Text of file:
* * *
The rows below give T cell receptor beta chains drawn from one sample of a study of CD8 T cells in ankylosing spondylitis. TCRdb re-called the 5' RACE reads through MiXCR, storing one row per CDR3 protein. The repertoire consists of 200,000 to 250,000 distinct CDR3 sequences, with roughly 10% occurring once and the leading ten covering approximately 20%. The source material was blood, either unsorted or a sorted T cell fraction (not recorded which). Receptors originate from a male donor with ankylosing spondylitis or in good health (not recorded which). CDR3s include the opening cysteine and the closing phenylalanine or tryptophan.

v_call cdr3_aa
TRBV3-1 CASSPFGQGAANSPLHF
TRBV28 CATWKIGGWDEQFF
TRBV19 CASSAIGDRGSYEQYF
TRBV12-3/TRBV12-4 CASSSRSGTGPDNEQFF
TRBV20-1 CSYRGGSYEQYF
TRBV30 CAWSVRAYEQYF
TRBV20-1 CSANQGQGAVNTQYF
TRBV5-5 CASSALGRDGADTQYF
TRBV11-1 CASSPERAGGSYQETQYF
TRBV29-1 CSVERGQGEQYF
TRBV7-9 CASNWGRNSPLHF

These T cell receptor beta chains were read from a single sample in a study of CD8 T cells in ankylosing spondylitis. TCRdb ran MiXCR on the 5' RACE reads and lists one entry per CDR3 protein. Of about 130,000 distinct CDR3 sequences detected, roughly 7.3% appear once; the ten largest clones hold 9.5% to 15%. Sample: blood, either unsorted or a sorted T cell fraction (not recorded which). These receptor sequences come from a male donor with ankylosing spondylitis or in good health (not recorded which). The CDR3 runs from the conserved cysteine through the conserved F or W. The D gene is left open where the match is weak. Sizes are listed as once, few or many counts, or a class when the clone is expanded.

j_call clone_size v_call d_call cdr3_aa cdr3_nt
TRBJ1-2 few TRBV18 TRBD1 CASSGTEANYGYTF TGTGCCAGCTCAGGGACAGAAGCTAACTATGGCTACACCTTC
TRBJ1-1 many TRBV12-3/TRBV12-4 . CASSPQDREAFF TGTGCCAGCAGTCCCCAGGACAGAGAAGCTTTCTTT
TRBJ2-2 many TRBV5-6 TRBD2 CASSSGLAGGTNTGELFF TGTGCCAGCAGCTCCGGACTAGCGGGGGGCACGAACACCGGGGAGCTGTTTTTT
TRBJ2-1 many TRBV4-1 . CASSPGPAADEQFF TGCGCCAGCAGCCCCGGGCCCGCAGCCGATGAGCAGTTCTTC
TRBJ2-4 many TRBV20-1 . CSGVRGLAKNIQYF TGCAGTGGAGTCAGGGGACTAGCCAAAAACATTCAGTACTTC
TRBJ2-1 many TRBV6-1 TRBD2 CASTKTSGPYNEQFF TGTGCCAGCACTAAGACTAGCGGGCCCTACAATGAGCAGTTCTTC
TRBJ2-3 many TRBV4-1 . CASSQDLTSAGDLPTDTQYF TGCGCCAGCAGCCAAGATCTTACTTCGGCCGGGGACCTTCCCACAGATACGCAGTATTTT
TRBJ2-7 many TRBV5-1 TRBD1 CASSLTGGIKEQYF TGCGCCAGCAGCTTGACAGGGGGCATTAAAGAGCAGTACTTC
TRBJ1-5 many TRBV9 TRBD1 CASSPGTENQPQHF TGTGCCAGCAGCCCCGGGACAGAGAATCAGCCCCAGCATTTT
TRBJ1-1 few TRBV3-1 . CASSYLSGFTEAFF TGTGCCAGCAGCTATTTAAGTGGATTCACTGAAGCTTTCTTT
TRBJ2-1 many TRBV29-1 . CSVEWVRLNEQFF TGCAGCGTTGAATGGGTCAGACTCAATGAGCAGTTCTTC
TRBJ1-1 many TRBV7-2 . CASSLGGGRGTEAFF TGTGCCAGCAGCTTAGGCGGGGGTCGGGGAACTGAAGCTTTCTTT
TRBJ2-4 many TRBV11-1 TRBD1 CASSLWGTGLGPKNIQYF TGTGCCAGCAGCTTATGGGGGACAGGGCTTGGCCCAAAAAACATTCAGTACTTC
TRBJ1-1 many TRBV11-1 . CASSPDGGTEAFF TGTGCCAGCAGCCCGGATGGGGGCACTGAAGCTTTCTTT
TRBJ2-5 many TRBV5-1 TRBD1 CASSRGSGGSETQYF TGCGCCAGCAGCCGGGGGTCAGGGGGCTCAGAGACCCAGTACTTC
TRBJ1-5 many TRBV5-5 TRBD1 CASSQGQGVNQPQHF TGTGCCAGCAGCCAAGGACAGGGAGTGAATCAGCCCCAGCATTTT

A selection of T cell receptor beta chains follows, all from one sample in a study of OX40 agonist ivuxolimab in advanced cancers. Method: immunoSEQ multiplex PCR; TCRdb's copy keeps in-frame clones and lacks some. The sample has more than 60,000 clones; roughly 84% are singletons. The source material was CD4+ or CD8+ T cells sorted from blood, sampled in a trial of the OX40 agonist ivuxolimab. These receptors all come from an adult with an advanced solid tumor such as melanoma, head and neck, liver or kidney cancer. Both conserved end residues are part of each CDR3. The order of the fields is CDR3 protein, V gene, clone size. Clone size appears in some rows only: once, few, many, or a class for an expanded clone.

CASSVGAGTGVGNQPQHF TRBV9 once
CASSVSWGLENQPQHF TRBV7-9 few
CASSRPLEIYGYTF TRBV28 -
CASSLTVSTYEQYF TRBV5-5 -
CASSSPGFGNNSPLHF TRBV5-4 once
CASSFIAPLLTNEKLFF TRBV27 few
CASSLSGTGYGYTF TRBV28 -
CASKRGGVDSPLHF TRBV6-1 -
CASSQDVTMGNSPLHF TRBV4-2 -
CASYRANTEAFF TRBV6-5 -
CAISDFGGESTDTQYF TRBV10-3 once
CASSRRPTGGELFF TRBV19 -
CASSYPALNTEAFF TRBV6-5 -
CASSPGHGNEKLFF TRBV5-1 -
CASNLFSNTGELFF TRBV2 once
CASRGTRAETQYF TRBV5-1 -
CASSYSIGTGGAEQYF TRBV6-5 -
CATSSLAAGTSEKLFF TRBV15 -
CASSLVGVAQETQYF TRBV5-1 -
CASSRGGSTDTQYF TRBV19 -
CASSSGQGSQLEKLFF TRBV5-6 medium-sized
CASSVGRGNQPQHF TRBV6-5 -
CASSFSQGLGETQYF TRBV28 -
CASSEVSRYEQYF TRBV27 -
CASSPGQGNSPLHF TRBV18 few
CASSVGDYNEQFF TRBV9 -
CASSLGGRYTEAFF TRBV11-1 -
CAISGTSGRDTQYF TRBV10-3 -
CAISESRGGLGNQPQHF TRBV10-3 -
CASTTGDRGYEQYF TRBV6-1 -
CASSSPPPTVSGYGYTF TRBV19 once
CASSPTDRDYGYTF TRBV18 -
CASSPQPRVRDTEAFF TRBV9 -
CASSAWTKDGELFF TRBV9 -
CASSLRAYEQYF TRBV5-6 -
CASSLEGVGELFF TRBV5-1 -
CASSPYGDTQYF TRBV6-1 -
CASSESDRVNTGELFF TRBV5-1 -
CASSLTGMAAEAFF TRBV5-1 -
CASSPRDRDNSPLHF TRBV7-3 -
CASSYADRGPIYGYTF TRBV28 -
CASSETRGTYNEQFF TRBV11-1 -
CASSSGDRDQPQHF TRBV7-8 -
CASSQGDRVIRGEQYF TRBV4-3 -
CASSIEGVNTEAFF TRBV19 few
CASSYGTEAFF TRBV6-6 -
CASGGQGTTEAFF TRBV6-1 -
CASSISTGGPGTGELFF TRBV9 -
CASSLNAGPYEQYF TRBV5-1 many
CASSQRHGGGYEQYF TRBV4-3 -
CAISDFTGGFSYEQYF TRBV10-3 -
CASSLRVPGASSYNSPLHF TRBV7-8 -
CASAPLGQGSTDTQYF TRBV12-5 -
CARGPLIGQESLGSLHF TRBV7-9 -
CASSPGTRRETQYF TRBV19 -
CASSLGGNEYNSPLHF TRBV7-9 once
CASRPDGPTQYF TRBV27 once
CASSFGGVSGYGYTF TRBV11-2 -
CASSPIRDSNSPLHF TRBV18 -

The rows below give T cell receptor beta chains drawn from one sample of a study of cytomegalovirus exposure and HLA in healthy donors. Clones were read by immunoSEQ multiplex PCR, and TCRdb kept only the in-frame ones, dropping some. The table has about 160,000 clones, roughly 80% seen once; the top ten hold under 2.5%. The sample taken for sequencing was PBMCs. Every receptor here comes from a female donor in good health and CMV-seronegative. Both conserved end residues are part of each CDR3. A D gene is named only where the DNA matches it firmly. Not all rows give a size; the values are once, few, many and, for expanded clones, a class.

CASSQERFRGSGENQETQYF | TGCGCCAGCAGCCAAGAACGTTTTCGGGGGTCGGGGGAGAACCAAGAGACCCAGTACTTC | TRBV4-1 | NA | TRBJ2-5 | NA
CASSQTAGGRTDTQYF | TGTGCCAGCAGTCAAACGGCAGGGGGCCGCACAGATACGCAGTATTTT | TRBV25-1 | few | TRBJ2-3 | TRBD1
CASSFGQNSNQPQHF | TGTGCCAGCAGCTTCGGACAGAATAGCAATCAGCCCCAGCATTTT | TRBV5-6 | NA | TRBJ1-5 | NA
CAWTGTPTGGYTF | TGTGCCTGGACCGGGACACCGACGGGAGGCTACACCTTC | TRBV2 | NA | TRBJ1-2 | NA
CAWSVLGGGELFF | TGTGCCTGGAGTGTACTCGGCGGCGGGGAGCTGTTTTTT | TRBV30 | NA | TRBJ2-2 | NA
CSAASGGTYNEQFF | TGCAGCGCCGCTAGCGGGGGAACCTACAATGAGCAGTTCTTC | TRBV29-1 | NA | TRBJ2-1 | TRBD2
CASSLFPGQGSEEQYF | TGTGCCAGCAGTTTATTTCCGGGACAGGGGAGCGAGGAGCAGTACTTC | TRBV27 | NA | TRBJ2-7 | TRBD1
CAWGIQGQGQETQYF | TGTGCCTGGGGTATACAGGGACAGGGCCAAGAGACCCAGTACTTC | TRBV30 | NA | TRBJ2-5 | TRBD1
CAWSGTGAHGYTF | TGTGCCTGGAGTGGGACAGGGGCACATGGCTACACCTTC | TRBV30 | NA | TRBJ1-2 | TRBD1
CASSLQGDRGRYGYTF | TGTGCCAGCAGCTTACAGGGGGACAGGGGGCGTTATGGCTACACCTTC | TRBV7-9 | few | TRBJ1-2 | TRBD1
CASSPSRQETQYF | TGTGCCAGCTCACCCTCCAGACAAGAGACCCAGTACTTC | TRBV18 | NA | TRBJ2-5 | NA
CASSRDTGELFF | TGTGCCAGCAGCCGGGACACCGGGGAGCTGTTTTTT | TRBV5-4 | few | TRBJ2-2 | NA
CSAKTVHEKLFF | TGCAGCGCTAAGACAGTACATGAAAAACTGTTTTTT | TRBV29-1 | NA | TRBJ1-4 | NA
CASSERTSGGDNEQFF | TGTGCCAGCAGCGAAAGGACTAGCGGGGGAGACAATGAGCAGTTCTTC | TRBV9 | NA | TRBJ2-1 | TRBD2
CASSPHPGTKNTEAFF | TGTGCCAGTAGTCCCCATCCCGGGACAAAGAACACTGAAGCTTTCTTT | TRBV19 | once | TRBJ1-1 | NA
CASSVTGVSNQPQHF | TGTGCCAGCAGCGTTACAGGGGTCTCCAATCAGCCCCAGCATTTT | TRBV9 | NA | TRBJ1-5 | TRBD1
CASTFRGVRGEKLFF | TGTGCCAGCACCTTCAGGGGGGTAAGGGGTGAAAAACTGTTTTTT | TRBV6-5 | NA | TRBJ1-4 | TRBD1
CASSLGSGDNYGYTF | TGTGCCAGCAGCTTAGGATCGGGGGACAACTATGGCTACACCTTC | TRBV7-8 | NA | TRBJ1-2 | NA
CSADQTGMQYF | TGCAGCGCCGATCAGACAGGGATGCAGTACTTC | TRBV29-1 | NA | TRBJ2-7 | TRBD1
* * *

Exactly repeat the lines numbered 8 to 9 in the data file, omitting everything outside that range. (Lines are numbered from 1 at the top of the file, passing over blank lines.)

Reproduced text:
TRBV30 CAWSVRAYEQYF
TRBV20-1 CSANQGQGAVNTQYF